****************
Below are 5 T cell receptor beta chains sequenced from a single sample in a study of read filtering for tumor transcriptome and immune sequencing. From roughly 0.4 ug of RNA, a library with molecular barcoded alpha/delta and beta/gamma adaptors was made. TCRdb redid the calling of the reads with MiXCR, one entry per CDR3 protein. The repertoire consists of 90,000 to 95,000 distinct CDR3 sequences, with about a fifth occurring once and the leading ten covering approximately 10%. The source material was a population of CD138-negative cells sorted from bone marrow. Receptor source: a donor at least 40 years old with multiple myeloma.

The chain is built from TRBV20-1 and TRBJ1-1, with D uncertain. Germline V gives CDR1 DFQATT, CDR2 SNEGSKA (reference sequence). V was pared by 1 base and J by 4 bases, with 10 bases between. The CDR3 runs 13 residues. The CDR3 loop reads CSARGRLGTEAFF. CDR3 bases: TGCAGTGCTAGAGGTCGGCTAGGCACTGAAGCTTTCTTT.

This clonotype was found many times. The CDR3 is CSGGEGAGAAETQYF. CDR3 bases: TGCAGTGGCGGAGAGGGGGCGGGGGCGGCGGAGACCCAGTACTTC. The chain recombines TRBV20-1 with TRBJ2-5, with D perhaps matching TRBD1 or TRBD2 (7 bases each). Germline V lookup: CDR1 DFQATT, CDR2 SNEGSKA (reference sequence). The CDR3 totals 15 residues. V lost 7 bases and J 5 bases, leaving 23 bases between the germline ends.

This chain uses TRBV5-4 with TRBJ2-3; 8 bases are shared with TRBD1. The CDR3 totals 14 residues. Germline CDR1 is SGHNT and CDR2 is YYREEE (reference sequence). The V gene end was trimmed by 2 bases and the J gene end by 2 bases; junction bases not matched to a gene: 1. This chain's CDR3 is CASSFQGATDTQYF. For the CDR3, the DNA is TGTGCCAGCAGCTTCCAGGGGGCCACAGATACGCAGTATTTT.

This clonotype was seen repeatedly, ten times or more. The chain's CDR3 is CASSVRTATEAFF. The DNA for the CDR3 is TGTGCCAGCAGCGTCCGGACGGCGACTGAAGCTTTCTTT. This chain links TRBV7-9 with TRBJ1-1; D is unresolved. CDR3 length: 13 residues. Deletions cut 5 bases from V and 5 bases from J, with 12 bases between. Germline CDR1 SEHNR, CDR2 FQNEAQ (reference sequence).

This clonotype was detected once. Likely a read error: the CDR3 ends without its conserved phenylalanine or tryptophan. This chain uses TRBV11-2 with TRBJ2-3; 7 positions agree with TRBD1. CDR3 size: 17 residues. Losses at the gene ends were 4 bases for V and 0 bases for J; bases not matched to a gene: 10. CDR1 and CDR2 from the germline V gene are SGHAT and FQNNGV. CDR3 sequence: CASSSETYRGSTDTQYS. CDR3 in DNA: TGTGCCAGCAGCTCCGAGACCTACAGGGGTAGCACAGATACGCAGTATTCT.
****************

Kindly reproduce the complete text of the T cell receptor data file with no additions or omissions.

Below are 5 T cell receptor beta chains sequenced from a single sample in a study of read filtering for tumor transcriptome and immune sequencing. From roughly 0.4 ug of RNA, a library with molecular barcoded alpha/delta and beta/gamma adaptors was made. TCRdb redid the calling of the reads with MiXCR, one entry per CDR3 protein. The repertoire consists of 90,000 to 95,000 distinct CDR3 sequences, with about a fifth occurring once and the leading ten covering approximately 10%. The source material was a population of CD138-negative cells sorted from bone marrow. Receptor source: a donor at least 40 years old with multiple myeloma.

The chain is built from TRBV20-1 and TRBJ1-1, with D uncertain. Germline V gives CDR1 DFQATT, CDR2 SNEGSKA (reference sequence). V was pared by 1 base and J by 4 bases, with 10 bases between. The CDR3 runs 13 residues. The CDR3 loop reads CSARGRLGTEAFF. CDR3 bases: TGCAGTGCTAGAGGTCGGCTAGGCACTGAAGCTTTCTTT.

This clonotype was found many times. The CDR3 is CSGGEGAGAAETQYF. CDR3 bases: TGCAGTGGCGGAGAGGGGGCGGGGGCGGCGGAGACCCAGTACTTC. The chain recombines TRBV20-1 with TRBJ2-5, with D perhaps matching TRBD1 or TRBD2 (7 bases each). Germline V lookup: CDR1 DFQATT, CDR2 SNEGSKA (reference sequence). The CDR3 totals 15 residues. V lost 7 bases and J 5 bases, leaving 23 bases between the germline ends.

This chain uses TRBV5-4 with TRBJ2-3; 8 bases are shared with TRBD1. The CDR3 totals 14 residues. Germline CDR1 is SGHNT and CDR2 is YYREEE (reference sequence). The V gene end was trimmed by 2 bases and the J gene end by 2 bases; junction bases not matched to a gene: 1. This chain's CDR3 is CASSFQGATDTQYF. For the CDR3, the DNA is TGTGCCAGCAGCTTCCAGGGGGCCACAGATACGCAGTATTTT.

This clonotype was seen repeatedly, ten times or more. The chain's CDR3 is CASSVRTATEAFF. The DNA for the CDR3 is TGTGCCAGCAGCGTCCGGACGGCGACTGAAGCTTTCTTT. This chain links TRBV7-9 with TRBJ1-1; D is unresolved. CDR3 length: 13 residues. Deletions cut 5 bases from V and 5 bases from J, with 12 bases between. Germline CDR1 SEHNR, CDR2 FQNEAQ (reference sequence).

This clonotype was detected once. Likely a read error: the CDR3 ends without its conserved phenylalanine or tryptophan. This chain uses TRBV11-2 with TRBJ2-3; 7 positions agree with TRBD1. CDR3 size: 17 residues. Losses at the gene ends were 4 bases for V and 0 bases for J; bases not matched to a gene: 10. CDR1 and CDR2 from the germline V gene are SGHAT and FQNNGV. CDR3 sequence: CASSSETYRGSTDTQYS. CDR3 in DNA: TGTGCCAGCAGCTCCGAGACCTACAGGGGTAGCACAGATACGCAGTATTCT.